Attack. Bite. Fight. Kill, perhaps? All violent, negative images, and you can be forgiven for feeling that way. They’ve been portrayed in the media as such for so long it’s hard for people to discern where the hype ends and the truth begins.
How about some of these words: Loving. Caring. Safe. One of the goals of the nonprofit group Bully Moms United for a PITastic Cause is to help educate the public that pit bulls are just like every other dog.
“It’s the people who train these dogs to fight that give them a bad rap,” said Jessie Velazquez-Rosa, founder of Bully Moms United. “What they do to these dogs is horrific. They starve them, they abuse them, they force them to fight, and when they’ve outlived their usefulness, they kill them.
“They’re victims,” she added. “Yet all people see are negative things. All you see are ‘pit bull attacks’ or ‘pit bull fights,’ but you don’t see the loving part of them, the household part. We want to educate people about that part.”
Bully Moms United held an event this past weekend at the Forest Park Dog Run on 85th Street and Park Lane South, which was well-attended by owners and pit bulls alike.
I have to be honest; heading to the event, my wife and I were a little nervous. But what we encountered at this event not only dispelled any nervous feelings, it dispelled a number of misconceptions we’d harbored. We pet the pups and they licked our hands in return. Their noses were cold; their tails wagged.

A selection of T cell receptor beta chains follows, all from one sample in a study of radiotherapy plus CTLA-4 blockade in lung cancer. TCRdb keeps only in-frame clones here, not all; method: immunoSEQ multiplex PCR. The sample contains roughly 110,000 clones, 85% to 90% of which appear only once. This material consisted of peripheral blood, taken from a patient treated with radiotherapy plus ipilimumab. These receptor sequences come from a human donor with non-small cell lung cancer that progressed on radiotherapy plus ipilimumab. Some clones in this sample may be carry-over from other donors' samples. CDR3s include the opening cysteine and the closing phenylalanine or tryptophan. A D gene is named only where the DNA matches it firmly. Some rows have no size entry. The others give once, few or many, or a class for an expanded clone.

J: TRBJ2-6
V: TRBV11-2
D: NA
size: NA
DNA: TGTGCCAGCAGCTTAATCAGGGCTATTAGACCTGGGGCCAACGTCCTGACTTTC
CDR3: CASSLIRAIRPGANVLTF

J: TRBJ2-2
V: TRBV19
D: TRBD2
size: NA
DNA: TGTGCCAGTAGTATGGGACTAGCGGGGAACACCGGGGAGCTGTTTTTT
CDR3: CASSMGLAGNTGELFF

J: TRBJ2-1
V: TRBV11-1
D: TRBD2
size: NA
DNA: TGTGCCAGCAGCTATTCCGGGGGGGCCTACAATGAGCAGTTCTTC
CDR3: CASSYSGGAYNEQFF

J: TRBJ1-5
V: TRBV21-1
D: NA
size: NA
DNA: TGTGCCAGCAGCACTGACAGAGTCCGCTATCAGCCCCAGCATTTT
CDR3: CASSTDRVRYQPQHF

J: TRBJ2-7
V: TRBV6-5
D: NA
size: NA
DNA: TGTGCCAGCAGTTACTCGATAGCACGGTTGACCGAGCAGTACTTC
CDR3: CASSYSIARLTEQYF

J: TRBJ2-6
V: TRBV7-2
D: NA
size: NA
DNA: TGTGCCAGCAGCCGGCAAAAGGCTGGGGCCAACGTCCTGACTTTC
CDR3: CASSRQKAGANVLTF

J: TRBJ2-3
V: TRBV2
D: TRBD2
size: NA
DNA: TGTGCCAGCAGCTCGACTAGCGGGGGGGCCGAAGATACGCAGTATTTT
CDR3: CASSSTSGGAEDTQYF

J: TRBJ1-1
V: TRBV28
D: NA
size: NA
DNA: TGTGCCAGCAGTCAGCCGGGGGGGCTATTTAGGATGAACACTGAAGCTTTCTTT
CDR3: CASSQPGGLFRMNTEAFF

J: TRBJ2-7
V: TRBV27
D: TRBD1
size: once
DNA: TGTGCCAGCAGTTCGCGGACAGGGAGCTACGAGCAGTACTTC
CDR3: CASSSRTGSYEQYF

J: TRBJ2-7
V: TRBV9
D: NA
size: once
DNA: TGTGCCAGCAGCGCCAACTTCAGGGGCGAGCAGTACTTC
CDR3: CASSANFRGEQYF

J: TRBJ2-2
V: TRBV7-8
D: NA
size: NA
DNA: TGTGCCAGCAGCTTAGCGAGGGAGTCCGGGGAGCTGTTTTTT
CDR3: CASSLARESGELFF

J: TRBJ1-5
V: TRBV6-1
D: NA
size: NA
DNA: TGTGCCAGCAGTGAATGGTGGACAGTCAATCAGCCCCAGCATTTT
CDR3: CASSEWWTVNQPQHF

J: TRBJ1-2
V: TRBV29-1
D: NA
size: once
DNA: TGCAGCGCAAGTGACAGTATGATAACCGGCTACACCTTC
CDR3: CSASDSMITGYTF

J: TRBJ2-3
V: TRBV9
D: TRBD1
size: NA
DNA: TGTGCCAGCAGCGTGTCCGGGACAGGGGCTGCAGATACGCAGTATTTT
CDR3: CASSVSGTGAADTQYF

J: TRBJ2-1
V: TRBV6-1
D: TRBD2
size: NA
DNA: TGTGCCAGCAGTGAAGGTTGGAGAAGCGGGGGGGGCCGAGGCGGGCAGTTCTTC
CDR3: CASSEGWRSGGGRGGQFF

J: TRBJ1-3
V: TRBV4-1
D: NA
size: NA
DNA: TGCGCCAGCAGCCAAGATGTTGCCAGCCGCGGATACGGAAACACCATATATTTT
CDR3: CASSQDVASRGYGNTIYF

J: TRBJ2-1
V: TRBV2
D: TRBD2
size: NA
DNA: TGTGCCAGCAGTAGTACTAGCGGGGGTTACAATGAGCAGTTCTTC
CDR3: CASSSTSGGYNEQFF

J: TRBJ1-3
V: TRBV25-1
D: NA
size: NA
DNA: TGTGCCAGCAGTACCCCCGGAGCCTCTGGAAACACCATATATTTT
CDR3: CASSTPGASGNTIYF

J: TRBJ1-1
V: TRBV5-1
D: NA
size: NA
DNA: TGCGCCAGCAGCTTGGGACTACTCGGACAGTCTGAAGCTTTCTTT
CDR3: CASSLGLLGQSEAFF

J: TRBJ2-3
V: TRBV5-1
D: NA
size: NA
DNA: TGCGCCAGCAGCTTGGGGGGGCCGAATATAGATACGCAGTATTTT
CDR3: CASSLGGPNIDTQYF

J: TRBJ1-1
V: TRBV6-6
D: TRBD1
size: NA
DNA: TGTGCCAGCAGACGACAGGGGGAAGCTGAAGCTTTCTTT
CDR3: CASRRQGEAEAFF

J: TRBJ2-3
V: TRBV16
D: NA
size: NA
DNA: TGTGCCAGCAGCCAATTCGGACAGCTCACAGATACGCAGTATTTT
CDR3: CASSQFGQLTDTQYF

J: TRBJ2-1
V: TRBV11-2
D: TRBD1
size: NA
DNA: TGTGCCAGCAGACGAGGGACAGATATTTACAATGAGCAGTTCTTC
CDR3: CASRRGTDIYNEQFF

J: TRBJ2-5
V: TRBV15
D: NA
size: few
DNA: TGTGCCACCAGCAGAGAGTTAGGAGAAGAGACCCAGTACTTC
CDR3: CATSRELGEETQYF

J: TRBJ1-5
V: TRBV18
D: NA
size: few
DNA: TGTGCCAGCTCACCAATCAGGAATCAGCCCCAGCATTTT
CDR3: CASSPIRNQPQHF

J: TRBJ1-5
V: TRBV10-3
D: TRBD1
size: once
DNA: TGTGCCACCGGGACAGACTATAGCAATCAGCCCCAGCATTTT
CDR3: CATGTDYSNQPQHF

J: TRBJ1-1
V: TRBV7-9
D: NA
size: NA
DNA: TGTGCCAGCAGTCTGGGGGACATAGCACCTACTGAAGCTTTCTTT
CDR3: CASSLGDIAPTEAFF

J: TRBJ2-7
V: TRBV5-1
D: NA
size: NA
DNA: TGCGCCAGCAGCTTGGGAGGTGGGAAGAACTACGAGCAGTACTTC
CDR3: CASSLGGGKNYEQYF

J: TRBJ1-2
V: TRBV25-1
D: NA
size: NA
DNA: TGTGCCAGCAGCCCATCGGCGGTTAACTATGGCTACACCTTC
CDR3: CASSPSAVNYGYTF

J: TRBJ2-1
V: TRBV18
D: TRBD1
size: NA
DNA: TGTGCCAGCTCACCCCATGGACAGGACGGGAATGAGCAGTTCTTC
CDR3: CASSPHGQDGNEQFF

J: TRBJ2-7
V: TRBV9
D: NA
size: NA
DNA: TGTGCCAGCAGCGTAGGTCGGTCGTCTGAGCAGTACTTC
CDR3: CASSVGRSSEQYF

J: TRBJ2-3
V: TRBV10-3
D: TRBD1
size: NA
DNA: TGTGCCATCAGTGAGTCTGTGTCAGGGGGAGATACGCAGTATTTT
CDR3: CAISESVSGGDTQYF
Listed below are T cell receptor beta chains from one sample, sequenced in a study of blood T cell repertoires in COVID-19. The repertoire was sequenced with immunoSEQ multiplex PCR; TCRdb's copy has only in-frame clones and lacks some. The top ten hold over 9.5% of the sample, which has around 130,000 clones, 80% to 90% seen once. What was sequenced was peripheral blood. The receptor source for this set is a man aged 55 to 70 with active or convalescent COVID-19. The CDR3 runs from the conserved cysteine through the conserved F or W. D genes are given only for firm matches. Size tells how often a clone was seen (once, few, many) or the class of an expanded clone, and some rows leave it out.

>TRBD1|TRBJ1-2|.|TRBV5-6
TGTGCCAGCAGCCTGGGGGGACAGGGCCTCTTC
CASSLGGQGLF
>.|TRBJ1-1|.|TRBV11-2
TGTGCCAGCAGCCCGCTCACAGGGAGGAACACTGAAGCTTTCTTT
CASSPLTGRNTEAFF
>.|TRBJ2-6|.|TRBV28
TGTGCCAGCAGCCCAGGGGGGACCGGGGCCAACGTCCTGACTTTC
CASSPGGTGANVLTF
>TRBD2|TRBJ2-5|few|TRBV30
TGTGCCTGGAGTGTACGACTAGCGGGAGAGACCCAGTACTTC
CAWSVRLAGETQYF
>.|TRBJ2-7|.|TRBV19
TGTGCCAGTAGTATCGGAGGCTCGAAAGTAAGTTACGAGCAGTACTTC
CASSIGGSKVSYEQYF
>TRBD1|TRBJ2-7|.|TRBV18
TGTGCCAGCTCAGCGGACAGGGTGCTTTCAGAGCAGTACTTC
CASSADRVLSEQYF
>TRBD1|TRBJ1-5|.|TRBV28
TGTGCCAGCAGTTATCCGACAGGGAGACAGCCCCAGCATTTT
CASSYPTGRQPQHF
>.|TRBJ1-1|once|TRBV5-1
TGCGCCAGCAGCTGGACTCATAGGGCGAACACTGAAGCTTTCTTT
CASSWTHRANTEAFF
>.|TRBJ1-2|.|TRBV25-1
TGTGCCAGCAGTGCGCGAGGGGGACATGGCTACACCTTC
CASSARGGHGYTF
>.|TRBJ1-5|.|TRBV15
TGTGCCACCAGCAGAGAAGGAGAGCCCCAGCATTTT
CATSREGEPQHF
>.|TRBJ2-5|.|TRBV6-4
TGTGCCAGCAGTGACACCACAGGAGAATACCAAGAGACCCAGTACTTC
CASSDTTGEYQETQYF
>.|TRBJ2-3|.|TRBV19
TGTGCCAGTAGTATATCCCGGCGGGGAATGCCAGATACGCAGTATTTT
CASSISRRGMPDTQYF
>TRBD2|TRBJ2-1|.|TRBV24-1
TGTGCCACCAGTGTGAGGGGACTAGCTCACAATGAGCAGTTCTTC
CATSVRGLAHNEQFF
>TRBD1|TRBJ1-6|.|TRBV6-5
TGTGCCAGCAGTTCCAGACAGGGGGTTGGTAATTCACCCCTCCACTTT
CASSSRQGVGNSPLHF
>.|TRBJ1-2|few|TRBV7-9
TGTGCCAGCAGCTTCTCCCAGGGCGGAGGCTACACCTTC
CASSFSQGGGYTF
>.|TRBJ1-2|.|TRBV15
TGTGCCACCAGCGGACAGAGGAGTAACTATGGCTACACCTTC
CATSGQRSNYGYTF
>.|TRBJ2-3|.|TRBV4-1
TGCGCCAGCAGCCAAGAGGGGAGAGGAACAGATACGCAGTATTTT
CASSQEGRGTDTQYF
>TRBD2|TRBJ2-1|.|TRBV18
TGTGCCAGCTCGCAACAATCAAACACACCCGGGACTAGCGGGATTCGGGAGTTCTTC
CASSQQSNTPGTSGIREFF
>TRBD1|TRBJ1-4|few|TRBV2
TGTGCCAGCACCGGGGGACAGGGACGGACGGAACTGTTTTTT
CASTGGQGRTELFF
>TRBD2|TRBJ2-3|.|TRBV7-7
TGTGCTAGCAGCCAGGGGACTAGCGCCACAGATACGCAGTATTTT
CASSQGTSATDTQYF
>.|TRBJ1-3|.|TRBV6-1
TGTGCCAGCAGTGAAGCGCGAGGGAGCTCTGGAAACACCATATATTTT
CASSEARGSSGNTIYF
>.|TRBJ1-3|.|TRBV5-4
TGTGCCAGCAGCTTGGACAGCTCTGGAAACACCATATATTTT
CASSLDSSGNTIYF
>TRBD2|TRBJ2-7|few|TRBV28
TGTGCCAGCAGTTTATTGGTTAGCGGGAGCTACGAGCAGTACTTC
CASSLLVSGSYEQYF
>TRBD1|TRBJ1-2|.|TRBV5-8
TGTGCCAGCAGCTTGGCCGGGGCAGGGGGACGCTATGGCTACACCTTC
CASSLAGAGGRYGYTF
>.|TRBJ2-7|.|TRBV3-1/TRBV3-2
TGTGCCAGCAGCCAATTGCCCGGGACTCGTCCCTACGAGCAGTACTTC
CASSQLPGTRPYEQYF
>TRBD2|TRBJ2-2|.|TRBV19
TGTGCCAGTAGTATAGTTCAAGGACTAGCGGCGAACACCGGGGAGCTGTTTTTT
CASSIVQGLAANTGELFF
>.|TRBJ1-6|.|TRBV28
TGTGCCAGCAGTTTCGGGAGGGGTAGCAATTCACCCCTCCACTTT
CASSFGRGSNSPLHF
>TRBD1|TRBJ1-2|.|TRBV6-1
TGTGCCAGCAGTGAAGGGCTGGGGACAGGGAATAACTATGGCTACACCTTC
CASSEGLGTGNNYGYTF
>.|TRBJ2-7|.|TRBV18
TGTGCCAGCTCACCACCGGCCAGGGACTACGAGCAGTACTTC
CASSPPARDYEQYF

Just like every other good dog we ever met, proving the old adage that there is no such thing as a bad dog, only bad owners. And it is those bad owners that Bully Moms United believes we should be more afraid of.
“The people who do this to dogs often end up doing similar things to humans,” Velazquez-Rosa said. “Once you’ve desensitized yourself to the point where you can torture an animal, the next step is to hurt people.”
As for the pups that are abused, Bully Moms United helps to try and find homes for the grateful pups.
“I’ve heard stories where people have rescued a dog and in the moment of picking them up these dogs – dogs that are in horrific condition, no ears, bloody scars all over – yet that same dog is wagging its tail and licking them as a thank you for saving them.”
Recovery from abuse is difficult, but very possible with loving owners. “They bounce right back, that’s the spirit of the pit bull,” Velazquez-Rosa said. “That’s the true meaning of what they are.”
Many of us grew up loving a pit bull that frolicked with children and never gave it a second thought. That dog was Pete the Pup, the dog with the ring around his eye in The Little Rascals. Another pit bull loved by children was Spuds Mackenzie, the beer-loving mascot of Budweiser back in the 1980s.
Yet somehow, we’ve allowed these dogs to be abused and tortured and blamed them – the victims – instead of the criminals that do this to them. We’re a nation that loves animals but, collectively, we’ve dropped the ball on this one.
Bully Moms United’s event last weekend was part of a larger effort that they hope will eventually lead to tougher laws against people who mistreat not only pit bulls, but all animals. We went to the event a little nervous and intimidated and we left charmed by the pups we encountered.
“They just want to be loved,” Velazquez-Rosa said. “Just like everyone else.”